BEHIND THE AMBASSADOR – WOODY GOOCH
Woody Gooch is a young, incredibly talented photographer with an uncanny ability to make the ordinary seem sublime, if not downright spiritual. He’s come a long way from his roots in Australia’s Sunshine Coast, now relentlessly traveling the world with his trusty Mamiya 7 and snapping awe-inspiring shots of surfers, skaters, and breathtaking natural elements.
Despite his youth, Woody has been one of the longest running RAEN Ambassadors. In the time we’ve known him, he’s traversed the globe several times, landed his work in fine art galleries, and even snuck in the time to manage a few shoots with us. He’s a nomad in the truest form, and he’s also one of the most amazing creative humans you’ll ever meet. If you’re looking to transform your perspective on the world around you, few (if any) can do it like Mr. Gooch.
We recently caught up with Woody at his home base in the mountains outside of Tokyo, Japan. Take a minute to go behind the lens and make sure to check out his incredible photos on his website and Instagram. You won’t regret it.
How did you get into photography?
I was like, 14 at the time, skating a lot with friends. My dad had bought these two cameras with his Qantas Airways points because he was flying a lot for work. So I started using one of the cameras at the local skate park with my friends and we’d go down for a couple hours and get some photos for our MySpace display pictures and stuff. Then after a while it nipped me in the butt and I realized I thoroughly enjoyed shooting a lot more than skating, and it sort of took off from there, like it kind of just extended without having any control over it.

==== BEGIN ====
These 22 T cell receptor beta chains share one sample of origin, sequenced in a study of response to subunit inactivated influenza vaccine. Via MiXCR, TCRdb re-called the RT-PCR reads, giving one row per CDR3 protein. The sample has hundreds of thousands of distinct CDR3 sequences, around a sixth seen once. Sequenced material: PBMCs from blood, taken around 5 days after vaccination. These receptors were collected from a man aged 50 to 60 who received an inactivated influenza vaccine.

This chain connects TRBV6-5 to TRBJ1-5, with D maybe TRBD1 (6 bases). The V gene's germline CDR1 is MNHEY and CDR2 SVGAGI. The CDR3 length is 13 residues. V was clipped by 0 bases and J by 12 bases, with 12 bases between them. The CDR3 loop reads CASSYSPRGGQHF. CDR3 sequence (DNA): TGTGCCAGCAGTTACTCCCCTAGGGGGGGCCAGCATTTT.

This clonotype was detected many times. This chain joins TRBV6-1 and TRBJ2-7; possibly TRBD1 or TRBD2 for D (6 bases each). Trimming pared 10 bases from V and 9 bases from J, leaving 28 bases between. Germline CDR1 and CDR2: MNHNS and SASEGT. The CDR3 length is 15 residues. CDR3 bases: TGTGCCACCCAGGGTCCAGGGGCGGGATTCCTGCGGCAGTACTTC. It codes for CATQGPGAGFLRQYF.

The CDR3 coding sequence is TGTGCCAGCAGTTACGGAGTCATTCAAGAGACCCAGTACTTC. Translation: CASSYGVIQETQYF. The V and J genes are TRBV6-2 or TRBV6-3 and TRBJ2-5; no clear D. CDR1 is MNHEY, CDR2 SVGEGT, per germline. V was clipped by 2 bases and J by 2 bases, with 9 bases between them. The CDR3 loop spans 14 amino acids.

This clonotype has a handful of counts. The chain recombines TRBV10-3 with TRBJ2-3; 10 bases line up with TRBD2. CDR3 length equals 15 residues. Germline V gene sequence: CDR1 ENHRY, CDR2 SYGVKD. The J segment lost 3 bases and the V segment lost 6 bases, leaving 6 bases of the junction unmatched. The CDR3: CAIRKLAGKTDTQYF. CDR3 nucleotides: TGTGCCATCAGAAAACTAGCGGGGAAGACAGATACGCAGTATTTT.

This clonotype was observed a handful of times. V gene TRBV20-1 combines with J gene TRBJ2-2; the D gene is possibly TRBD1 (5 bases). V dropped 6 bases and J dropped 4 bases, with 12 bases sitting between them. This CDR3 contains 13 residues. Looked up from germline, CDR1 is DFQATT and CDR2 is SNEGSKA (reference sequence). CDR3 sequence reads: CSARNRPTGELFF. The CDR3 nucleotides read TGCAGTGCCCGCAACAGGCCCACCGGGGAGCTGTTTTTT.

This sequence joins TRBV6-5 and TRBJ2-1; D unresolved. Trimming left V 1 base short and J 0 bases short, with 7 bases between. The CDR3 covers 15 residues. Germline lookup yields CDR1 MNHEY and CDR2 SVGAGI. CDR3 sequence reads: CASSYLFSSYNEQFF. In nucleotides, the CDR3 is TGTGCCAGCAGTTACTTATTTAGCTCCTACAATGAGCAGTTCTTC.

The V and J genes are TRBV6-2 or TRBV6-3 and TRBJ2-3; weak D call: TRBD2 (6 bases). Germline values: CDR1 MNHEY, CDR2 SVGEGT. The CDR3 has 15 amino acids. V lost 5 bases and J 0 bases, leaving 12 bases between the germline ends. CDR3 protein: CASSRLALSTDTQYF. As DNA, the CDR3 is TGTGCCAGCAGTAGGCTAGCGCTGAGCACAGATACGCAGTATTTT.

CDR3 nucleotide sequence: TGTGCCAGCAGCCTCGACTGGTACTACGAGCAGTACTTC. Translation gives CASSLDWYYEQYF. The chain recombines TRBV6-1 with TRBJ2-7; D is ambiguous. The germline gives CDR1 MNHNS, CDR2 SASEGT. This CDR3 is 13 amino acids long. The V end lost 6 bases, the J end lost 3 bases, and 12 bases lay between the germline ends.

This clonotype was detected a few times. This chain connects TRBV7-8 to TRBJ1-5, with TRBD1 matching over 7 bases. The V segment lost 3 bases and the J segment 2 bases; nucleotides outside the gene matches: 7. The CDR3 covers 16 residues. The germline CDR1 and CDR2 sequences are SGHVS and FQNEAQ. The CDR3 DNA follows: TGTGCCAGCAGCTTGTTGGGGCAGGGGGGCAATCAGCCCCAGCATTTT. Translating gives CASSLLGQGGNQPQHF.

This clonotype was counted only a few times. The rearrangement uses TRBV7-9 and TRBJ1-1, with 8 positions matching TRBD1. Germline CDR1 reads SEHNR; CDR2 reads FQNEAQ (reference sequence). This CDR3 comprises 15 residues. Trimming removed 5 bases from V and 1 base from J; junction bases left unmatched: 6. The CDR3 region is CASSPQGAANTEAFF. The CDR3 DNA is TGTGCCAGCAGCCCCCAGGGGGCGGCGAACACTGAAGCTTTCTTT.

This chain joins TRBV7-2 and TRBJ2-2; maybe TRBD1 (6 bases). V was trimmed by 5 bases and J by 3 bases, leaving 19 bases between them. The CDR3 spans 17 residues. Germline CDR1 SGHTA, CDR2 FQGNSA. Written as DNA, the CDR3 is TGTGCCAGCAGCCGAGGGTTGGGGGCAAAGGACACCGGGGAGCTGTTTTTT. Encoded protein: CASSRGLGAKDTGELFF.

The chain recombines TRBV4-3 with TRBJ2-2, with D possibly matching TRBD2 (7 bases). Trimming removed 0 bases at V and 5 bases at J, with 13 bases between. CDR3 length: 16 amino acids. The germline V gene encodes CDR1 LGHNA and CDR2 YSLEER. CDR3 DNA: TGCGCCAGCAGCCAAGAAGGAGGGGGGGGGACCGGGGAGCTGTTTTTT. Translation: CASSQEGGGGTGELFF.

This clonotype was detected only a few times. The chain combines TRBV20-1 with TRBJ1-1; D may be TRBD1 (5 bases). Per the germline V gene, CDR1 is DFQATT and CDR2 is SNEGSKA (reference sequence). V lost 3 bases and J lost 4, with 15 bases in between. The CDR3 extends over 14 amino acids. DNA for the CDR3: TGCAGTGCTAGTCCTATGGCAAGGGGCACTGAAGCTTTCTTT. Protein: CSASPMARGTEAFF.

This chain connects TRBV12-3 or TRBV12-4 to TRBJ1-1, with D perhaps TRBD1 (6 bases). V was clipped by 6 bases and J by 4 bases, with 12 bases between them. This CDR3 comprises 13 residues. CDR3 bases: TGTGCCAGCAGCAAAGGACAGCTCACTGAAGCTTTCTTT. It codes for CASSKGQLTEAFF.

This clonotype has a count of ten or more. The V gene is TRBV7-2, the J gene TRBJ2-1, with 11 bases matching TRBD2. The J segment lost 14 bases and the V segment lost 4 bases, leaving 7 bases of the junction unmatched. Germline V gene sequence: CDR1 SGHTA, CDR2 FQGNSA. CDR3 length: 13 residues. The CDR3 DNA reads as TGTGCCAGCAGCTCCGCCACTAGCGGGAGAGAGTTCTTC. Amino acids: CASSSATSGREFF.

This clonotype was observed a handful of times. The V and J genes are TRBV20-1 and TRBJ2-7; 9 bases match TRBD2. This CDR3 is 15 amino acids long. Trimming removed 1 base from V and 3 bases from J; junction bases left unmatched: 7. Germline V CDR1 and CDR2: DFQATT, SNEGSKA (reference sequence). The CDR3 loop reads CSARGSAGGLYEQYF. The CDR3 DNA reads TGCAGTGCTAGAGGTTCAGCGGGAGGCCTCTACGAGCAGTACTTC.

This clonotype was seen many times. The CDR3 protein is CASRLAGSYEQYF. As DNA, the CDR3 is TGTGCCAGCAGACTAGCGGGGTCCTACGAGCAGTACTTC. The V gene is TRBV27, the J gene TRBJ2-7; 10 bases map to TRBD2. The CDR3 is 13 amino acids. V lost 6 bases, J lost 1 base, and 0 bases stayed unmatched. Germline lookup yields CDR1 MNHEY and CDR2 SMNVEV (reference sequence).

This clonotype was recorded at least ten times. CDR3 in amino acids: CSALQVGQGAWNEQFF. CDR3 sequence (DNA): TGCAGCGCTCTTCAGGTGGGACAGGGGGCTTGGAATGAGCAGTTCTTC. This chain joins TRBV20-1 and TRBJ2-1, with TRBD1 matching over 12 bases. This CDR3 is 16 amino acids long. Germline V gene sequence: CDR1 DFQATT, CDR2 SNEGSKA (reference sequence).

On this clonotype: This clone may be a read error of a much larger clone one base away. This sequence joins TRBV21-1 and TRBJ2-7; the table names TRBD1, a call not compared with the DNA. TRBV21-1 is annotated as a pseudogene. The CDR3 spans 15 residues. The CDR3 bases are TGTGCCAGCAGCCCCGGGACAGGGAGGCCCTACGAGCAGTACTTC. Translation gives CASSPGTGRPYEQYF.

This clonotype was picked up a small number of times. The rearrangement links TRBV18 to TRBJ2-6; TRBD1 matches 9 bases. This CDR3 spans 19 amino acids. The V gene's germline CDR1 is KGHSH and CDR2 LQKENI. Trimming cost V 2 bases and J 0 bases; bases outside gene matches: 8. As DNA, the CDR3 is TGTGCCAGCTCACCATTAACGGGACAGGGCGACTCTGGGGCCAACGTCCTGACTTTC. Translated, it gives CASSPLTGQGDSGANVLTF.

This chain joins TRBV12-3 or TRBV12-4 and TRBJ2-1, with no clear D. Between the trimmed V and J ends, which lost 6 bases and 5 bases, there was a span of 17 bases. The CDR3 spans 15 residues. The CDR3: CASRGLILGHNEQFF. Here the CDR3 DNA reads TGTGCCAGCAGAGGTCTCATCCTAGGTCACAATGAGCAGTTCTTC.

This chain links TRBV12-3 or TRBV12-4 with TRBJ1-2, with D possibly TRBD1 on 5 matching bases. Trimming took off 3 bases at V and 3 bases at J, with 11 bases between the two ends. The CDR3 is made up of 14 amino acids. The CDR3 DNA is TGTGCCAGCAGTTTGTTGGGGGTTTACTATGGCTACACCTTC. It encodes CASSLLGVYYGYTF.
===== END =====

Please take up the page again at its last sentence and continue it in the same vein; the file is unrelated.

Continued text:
Your photos have a really unique rhythm and minimalism to them. How would you describe your style of shooting?
It’s hard to describe. I mean, I really like approaching subjects that aren’t too confusing, where you can have something so simple, but create a complexity in the composition. Basically, creating something so minimal that it has a huge impact on the viewer, whether they take it this way or that way. I just like minimalism and being immersed in the exact moment and then also giving someone the experience I get there, too. It’s an organic process and I try not to force anything in my work.
What would you say sparks your curiosity to capture those moments?
I think it would have to be constantly being open to change. Photography itself is a tool to understanding life around you, and it’s like a second voice for me. It’s almost like a therapeutic experience with oneself.
Was there one particular experience that changed your perspective on photography?
Yeah. When I was living in Noosa, I was trying to photograph every single day – both in and out of the surf. And I got to a point where I was like, I need a lifestyle change, and that’s when I moved to Japan. More necessarily, I wanted to move here to put down my camera and experience movement and masses of people with my own eyes and not capture things with my camera, reminding myself it’s okay to not be constantly preserving moments. And I think that made me more curious and more inspired to photograph images with meaning and subject matter, instead of aimlessly shooting. Patience and time are such important factors in my photography.